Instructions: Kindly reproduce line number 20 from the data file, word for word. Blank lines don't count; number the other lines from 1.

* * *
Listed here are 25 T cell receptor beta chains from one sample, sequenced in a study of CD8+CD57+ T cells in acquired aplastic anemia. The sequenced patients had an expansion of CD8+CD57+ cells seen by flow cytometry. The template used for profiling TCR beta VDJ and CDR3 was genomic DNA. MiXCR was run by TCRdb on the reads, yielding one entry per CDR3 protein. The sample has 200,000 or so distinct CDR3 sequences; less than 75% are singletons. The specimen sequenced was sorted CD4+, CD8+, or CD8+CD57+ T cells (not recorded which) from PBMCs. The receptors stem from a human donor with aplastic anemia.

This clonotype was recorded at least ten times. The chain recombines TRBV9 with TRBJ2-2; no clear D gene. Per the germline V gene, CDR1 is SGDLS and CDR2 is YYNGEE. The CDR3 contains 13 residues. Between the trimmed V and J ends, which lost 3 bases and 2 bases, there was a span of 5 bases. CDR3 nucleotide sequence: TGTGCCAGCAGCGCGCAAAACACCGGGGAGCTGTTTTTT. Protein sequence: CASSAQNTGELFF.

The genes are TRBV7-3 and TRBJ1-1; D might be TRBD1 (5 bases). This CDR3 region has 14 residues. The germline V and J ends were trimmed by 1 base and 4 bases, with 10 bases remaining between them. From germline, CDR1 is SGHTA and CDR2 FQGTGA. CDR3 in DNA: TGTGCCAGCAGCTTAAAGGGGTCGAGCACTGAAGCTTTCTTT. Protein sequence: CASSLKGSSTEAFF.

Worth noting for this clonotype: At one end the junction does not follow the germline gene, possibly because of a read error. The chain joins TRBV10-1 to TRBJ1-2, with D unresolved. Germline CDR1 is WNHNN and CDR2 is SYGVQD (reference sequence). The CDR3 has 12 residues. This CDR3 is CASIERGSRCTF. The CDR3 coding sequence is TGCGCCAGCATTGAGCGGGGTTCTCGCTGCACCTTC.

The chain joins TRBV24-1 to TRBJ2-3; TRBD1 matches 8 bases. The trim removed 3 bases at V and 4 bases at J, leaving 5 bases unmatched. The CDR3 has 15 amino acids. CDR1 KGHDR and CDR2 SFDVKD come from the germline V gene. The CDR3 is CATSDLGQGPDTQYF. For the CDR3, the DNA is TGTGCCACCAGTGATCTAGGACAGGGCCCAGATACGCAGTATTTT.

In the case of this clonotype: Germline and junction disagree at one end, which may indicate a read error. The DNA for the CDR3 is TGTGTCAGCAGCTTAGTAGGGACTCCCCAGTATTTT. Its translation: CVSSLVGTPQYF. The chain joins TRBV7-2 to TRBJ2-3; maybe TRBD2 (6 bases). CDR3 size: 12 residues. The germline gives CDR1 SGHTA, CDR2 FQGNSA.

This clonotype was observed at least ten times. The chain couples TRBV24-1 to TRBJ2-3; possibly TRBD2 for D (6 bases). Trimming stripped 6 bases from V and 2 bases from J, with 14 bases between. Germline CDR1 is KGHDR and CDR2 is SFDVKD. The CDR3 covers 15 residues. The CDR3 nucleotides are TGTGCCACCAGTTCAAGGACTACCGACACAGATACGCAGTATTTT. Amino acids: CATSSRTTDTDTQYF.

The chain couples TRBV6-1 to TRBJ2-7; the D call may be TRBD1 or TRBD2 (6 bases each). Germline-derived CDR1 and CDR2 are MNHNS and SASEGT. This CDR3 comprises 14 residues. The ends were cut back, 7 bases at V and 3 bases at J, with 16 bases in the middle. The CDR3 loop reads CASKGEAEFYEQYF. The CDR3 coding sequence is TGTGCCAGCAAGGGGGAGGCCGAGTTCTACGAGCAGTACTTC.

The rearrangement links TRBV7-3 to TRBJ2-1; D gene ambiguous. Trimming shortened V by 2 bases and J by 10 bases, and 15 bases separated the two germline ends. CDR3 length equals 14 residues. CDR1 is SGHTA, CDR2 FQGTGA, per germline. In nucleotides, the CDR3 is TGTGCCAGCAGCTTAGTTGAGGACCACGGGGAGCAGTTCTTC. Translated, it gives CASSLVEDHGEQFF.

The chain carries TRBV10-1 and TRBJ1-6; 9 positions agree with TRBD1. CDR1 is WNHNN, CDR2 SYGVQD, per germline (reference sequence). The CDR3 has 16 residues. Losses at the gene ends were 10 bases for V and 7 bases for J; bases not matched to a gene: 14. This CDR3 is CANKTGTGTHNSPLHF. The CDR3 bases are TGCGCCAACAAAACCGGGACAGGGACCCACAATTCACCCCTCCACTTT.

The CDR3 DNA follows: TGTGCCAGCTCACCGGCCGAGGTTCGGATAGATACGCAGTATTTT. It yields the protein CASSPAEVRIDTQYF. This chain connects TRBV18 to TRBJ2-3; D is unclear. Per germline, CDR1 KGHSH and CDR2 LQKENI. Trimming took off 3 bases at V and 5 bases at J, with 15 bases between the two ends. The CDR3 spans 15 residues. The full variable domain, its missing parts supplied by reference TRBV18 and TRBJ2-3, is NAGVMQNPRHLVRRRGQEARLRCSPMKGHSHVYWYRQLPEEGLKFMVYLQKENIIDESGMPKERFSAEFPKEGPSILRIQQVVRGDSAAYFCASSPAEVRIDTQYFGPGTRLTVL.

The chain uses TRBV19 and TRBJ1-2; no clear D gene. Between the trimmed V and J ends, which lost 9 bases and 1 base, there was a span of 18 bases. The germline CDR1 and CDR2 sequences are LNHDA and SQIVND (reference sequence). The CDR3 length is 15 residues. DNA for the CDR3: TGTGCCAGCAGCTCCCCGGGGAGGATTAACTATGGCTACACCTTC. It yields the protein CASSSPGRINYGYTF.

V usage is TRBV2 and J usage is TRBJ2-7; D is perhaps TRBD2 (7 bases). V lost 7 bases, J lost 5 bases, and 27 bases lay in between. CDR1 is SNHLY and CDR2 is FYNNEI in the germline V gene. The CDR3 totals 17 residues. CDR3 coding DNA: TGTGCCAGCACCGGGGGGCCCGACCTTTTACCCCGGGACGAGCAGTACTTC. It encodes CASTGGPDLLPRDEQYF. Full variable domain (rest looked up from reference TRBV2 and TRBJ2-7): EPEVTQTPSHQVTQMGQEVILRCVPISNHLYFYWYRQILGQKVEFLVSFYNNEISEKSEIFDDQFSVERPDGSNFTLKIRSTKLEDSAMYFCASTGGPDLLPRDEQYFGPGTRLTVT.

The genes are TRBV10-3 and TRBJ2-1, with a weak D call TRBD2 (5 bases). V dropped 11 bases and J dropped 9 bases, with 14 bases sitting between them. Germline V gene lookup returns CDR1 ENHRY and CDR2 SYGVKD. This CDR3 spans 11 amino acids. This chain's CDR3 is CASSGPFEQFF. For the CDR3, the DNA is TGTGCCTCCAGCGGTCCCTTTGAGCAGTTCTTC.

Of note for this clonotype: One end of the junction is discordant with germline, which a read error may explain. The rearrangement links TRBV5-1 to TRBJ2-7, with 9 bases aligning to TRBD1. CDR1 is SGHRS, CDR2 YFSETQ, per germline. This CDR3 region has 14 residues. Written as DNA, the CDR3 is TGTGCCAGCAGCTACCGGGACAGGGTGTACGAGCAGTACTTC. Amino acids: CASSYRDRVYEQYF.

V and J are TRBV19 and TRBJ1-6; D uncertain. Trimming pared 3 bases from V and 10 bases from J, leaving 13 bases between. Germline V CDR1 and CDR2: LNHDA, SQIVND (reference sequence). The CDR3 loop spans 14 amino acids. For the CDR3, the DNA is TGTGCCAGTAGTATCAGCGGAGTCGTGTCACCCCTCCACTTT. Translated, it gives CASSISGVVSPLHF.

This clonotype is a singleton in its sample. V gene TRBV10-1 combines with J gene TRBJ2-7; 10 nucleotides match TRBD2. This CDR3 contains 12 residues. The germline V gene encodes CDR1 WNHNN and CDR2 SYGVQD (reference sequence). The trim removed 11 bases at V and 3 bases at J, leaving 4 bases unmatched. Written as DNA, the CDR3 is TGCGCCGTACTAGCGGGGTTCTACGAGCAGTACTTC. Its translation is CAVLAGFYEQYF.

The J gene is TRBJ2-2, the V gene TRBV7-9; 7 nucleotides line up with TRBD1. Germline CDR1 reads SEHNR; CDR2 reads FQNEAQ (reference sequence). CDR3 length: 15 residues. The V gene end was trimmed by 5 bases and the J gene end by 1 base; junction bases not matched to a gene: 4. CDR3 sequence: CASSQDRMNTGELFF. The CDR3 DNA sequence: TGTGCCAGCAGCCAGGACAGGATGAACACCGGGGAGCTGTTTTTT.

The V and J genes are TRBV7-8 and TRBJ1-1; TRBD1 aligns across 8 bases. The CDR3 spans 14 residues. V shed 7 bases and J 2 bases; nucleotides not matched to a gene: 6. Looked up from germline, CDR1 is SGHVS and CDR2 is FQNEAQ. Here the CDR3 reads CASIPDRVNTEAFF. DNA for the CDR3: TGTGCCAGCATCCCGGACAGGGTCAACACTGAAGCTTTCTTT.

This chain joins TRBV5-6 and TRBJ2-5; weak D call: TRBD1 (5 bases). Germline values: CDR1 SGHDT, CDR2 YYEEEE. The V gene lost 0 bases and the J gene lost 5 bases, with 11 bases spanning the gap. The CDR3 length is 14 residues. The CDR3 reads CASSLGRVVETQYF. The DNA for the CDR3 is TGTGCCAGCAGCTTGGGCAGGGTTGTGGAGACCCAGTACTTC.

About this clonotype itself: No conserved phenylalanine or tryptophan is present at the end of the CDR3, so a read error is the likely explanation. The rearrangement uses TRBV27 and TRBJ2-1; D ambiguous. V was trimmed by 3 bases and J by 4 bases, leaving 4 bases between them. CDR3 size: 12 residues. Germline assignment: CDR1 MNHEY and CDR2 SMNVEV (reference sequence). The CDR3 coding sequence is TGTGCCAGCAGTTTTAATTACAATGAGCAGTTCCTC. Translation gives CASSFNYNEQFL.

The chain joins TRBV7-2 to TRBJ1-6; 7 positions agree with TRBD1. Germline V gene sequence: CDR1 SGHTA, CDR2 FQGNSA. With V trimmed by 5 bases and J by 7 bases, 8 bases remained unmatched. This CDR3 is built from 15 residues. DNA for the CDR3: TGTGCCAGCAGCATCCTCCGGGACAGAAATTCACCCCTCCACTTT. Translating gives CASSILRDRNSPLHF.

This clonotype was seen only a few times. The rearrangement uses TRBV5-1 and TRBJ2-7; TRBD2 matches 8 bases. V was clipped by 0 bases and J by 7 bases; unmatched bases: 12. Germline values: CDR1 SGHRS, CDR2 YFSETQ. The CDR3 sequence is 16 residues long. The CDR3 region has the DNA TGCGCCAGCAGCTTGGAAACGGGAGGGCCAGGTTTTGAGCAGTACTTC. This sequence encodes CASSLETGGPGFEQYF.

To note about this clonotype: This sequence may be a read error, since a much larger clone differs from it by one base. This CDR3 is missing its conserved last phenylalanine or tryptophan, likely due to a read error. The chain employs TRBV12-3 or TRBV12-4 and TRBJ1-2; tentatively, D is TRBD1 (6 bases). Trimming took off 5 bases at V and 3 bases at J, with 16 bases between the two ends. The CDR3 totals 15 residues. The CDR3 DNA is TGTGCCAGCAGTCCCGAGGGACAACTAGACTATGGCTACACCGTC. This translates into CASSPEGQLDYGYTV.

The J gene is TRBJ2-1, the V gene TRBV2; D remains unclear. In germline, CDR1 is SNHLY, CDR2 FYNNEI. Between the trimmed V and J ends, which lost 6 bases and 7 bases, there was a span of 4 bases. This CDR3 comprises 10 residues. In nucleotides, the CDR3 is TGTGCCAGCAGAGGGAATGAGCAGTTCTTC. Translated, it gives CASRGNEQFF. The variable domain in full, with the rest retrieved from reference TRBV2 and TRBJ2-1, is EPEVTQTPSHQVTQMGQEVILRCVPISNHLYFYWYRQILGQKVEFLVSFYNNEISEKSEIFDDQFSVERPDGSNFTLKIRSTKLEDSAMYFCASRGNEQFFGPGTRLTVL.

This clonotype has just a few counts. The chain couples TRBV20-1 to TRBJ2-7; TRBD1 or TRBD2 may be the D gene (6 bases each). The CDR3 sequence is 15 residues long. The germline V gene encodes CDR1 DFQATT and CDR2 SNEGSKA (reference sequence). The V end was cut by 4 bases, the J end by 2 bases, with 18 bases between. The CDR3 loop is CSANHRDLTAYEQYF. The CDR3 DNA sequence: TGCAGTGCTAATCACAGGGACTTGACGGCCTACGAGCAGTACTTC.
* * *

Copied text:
This chain joins TRBV5-6 and TRBJ2-5; weak D call: TRBD1 (5 bases). Germline values: CDR1 SGHDT, CDR2 YYEEEE. The V gene lost 0 bases and the J gene lost 5 bases, with 11 bases spanning the gap. The CDR3 length is 14 residues. The CDR3 reads CASSLGRVVETQYF. The DNA for the CDR3 is TGTGCCAGCAGCTTGGGCAGGGTTGTGGAGACCCAGTACTTC.